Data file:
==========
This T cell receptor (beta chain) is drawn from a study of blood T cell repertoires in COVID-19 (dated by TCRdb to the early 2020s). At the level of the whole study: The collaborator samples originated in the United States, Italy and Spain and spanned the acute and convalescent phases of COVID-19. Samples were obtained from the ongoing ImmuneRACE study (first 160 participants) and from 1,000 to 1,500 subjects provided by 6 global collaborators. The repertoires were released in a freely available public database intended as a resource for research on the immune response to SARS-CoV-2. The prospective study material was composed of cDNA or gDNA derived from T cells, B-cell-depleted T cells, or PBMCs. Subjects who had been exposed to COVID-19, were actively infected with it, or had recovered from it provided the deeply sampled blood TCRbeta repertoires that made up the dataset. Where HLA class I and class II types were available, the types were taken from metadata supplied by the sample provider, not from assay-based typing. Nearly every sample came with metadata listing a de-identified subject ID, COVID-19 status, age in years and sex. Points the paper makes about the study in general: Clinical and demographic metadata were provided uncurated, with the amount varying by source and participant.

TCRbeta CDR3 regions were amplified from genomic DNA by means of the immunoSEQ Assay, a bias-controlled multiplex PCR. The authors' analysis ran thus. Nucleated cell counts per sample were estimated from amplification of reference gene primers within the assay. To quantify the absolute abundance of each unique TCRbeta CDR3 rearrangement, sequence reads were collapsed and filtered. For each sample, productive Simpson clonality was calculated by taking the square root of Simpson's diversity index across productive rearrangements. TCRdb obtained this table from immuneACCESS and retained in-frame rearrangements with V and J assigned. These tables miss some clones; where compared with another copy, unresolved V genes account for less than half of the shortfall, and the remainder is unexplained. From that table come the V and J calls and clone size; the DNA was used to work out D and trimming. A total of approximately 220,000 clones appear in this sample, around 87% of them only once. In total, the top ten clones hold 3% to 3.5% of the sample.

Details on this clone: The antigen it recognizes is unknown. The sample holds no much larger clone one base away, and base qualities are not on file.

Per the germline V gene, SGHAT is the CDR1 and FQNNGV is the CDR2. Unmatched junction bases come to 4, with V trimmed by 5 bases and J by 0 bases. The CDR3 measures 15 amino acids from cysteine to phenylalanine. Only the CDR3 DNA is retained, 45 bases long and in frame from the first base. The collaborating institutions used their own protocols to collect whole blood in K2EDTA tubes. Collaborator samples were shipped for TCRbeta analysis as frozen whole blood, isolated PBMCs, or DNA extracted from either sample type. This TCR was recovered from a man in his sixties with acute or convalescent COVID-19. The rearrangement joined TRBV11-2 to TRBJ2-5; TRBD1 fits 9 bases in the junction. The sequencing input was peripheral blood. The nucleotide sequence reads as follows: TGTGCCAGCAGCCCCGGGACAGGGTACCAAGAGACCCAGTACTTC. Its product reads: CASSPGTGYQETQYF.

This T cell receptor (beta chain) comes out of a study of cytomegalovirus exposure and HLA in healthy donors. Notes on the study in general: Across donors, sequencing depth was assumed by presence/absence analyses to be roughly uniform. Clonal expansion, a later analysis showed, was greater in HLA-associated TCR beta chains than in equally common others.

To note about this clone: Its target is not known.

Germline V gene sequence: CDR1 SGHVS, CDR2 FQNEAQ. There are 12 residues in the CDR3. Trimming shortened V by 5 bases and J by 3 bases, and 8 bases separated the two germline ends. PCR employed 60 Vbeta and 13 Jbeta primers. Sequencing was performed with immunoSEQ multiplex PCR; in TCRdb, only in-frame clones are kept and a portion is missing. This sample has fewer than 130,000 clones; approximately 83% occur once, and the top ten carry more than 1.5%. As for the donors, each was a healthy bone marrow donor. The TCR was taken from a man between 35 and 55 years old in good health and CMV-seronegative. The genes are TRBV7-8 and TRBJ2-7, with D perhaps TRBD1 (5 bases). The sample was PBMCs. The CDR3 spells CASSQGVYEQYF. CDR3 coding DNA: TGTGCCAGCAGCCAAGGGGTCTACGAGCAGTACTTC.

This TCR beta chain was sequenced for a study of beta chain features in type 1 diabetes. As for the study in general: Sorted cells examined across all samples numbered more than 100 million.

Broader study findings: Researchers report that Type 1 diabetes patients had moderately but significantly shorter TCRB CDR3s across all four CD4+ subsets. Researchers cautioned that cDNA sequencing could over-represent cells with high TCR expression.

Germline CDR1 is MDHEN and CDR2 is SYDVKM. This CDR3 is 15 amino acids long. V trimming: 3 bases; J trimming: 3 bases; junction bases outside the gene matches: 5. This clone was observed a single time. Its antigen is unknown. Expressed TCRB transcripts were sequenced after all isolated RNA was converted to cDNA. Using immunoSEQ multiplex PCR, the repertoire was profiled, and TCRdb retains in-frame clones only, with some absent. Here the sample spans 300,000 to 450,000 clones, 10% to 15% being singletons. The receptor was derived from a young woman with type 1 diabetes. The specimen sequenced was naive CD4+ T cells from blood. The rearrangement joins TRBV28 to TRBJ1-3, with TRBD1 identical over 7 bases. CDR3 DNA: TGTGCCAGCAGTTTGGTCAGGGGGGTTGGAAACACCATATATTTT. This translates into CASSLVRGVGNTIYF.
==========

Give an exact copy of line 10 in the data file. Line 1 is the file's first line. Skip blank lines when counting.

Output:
Germline CDR1 is MDHEN and CDR2 is SYDVKM. This CDR3 is 15 amino acids long. V trimming: 3 bases; J trimming: 3 bases; junction bases outside the gene matches: 5. This clone was observed a single time. Its antigen is unknown. Expressed TCRB transcripts were sequenced after all isolated RNA was converted to cDNA. Using immunoSEQ multiplex PCR, the repertoire was profiled, and TCRdb retains in-frame clones only, with some absent. Here the sample spans 300,000 to 450,000 clones, 10% to 15% being singletons. The receptor was derived from a young woman with type 1 diabetes. The specimen sequenced was naive CD4+ T cells from blood. The rearrangement joins TRBV28 to TRBJ1-3, with TRBD1 identical over 7 bases. CDR3 DNA: TGTGCCAGCAGTTTGGTCAGGGGGGTTGGAAACACCATATATTTT. This translates into CASSLVRGVGNTIYF.